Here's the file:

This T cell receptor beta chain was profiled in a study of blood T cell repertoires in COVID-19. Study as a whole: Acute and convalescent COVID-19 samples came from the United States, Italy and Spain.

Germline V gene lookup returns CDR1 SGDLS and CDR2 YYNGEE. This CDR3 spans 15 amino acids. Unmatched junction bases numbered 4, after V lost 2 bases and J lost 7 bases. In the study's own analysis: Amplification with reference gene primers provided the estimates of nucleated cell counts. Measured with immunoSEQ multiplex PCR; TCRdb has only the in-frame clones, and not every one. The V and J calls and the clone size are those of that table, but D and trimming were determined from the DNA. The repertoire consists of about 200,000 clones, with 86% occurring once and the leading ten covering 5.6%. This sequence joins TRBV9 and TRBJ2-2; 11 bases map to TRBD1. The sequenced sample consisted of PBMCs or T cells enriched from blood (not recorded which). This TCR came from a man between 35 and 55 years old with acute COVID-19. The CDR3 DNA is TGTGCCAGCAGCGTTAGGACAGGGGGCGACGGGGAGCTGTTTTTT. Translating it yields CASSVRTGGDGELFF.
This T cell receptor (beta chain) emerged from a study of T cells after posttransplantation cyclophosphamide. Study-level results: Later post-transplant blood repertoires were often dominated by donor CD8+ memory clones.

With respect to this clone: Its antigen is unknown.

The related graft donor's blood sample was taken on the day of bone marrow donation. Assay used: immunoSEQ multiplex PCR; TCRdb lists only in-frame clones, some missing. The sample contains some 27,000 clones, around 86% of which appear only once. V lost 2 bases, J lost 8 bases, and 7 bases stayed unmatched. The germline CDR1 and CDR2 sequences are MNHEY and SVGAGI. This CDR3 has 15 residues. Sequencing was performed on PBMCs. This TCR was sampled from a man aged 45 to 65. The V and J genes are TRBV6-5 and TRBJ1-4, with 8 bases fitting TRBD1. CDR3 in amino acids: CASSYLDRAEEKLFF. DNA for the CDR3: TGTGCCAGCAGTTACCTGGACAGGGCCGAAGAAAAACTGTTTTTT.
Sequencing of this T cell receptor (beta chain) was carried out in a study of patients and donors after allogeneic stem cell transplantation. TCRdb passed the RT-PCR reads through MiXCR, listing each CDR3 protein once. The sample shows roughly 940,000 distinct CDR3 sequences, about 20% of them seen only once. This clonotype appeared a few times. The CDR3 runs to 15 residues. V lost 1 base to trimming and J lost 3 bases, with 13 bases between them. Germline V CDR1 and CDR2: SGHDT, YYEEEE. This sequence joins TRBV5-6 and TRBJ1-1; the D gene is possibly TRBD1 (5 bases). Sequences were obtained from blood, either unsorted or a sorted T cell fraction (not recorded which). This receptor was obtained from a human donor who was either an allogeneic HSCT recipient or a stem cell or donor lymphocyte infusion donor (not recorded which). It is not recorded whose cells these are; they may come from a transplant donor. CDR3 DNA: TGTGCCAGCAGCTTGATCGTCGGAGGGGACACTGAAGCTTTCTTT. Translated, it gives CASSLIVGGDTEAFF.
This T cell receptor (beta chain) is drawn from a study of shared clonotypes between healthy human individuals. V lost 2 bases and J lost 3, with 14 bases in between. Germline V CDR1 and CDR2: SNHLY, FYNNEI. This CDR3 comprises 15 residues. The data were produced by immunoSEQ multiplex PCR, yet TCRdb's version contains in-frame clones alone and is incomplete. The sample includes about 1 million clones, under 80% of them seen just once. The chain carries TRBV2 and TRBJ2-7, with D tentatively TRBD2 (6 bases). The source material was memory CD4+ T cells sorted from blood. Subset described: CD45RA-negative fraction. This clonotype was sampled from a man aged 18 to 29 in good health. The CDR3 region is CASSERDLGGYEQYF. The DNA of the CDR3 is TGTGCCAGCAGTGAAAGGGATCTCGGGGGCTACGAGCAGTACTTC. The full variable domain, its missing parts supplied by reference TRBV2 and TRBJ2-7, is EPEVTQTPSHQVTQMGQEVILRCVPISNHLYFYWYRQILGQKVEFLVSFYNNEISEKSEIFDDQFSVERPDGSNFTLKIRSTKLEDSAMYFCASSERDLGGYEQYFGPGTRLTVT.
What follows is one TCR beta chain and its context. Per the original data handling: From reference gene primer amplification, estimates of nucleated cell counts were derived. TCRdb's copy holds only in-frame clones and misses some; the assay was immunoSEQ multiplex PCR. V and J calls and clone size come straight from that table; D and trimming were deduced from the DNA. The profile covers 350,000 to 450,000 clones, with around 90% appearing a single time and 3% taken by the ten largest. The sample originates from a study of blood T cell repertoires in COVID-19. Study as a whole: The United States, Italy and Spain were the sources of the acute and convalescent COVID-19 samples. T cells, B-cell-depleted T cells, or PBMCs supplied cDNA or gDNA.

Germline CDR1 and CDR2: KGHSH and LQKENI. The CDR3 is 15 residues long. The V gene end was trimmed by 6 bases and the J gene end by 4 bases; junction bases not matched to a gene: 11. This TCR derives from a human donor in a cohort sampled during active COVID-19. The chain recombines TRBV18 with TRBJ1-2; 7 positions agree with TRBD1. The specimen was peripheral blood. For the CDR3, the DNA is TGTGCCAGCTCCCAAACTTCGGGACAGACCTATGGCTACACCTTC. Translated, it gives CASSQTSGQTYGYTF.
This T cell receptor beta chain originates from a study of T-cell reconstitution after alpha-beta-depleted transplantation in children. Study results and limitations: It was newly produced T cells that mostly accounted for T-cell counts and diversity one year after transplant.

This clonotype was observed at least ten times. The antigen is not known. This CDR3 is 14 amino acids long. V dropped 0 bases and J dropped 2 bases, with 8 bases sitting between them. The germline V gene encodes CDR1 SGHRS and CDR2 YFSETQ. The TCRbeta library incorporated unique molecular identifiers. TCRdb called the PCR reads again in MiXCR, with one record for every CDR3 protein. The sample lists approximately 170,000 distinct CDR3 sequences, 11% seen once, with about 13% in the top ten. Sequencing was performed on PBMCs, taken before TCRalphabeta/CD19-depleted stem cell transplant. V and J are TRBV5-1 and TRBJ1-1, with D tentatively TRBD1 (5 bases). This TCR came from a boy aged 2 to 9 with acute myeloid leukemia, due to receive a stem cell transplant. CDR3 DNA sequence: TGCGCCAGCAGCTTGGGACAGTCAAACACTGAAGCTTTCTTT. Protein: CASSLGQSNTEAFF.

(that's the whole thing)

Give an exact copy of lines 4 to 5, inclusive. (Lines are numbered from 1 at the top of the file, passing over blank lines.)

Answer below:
With respect to this clone: Its antigen is unknown.

The related graft donor's blood sample was taken on the day of bone marrow donation. Assay used: immunoSEQ multiplex PCR; TCRdb lists only in-frame clones, some missing. The sample contains some 27,000 clones, around 86% of which appear only once. V lost 2 bases, J lost 8 bases, and 7 bases stayed unmatched. The germline CDR1 and CDR2 sequences are MNHEY and SVGAGI. This CDR3 has 15 residues. Sequencing was performed on PBMCs. This TCR was sampled from a man aged 45 to 65. The V and J genes are TRBV6-5 and TRBJ1-4, with 8 bases fitting TRBD1. CDR3 in amino acids: CASSYLDRAEEKLFF. DNA for the CDR3: TGTGCCAGCAGTTACCTGGACAGGGCCGAAGAAAAACTGTTTTTT.